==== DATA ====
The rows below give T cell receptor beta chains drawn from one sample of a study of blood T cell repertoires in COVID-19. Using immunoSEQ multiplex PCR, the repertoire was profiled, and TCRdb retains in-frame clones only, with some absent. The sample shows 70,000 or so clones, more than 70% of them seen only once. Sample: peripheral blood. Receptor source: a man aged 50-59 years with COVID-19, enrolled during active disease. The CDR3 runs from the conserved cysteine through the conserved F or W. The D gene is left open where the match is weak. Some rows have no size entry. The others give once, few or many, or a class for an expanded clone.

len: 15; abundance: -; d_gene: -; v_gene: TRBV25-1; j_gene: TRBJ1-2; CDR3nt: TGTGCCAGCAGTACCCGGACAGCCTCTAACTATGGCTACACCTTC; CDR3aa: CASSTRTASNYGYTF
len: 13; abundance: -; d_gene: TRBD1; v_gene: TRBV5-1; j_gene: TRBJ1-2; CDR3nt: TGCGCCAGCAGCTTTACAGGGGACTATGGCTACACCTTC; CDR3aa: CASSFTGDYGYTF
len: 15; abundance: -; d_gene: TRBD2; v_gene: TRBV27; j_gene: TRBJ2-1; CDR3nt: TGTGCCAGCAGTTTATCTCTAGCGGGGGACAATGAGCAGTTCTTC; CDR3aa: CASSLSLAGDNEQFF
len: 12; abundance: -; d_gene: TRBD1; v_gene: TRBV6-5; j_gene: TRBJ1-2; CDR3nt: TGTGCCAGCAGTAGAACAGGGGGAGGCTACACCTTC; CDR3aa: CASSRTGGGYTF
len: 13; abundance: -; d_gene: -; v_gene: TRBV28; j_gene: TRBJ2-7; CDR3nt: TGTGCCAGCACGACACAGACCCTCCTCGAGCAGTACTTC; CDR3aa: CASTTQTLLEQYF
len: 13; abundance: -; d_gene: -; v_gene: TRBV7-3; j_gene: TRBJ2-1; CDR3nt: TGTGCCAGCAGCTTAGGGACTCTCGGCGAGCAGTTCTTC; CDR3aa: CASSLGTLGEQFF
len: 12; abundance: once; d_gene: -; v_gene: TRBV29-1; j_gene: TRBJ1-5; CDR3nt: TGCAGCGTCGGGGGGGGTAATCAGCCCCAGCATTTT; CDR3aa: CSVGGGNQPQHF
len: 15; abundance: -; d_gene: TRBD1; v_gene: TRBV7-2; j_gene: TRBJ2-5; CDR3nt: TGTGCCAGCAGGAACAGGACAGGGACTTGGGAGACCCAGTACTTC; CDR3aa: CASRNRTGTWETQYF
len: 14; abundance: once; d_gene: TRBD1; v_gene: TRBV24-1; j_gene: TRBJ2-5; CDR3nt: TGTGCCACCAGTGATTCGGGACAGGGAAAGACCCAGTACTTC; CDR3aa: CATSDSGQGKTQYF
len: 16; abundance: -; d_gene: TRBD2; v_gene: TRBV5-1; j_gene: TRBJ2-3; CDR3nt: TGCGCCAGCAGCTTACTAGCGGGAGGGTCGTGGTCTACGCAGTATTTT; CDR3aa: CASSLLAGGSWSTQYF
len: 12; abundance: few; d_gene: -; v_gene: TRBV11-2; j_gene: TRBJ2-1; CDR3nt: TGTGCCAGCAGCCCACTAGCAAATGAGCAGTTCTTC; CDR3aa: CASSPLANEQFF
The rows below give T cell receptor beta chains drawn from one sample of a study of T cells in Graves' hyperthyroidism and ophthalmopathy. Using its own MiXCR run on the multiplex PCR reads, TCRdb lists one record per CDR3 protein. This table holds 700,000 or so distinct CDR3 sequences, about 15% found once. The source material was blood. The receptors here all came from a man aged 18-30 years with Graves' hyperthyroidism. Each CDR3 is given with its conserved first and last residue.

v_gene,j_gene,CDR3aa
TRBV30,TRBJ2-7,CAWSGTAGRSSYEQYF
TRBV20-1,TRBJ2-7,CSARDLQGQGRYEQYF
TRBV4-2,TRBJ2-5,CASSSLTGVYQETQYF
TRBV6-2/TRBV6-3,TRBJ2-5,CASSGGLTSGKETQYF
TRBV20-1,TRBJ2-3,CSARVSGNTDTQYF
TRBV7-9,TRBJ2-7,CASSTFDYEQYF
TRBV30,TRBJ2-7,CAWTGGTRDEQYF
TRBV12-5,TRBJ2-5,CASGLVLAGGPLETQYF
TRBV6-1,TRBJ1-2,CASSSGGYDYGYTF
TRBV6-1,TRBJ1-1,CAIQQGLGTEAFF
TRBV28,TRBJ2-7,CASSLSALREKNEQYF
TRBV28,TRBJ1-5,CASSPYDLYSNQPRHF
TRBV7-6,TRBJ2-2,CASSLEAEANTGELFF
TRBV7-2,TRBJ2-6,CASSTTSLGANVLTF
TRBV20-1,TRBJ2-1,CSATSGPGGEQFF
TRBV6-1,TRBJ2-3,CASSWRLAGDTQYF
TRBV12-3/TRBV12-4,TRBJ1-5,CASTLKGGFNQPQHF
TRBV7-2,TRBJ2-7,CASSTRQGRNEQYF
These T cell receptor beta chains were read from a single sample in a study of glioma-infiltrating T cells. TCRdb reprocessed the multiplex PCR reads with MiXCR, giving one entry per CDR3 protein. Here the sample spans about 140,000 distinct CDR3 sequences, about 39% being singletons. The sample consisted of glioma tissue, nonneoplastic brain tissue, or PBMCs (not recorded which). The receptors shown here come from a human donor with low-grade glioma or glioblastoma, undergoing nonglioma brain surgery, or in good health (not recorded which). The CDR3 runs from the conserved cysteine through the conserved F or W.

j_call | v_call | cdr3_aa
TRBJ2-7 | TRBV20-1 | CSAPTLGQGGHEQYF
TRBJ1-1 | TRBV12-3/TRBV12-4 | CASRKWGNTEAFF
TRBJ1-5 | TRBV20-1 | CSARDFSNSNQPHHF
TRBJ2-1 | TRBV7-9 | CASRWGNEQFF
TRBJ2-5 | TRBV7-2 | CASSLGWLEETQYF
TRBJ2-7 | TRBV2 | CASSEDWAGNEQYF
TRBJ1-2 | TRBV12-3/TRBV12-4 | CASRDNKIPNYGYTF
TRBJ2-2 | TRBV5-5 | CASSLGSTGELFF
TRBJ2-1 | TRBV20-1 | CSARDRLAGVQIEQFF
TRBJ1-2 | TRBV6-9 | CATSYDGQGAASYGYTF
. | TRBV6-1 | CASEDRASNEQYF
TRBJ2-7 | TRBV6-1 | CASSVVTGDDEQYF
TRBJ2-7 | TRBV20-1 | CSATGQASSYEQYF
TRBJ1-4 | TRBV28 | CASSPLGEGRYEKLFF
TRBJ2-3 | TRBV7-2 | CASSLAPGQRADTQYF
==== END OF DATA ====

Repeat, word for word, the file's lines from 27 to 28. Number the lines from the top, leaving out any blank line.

TRBV7-6,TRBJ2-2,CASSLEAEANTGELFF
TRBV7-2,TRBJ2-6,CASSTTSLGANVLTF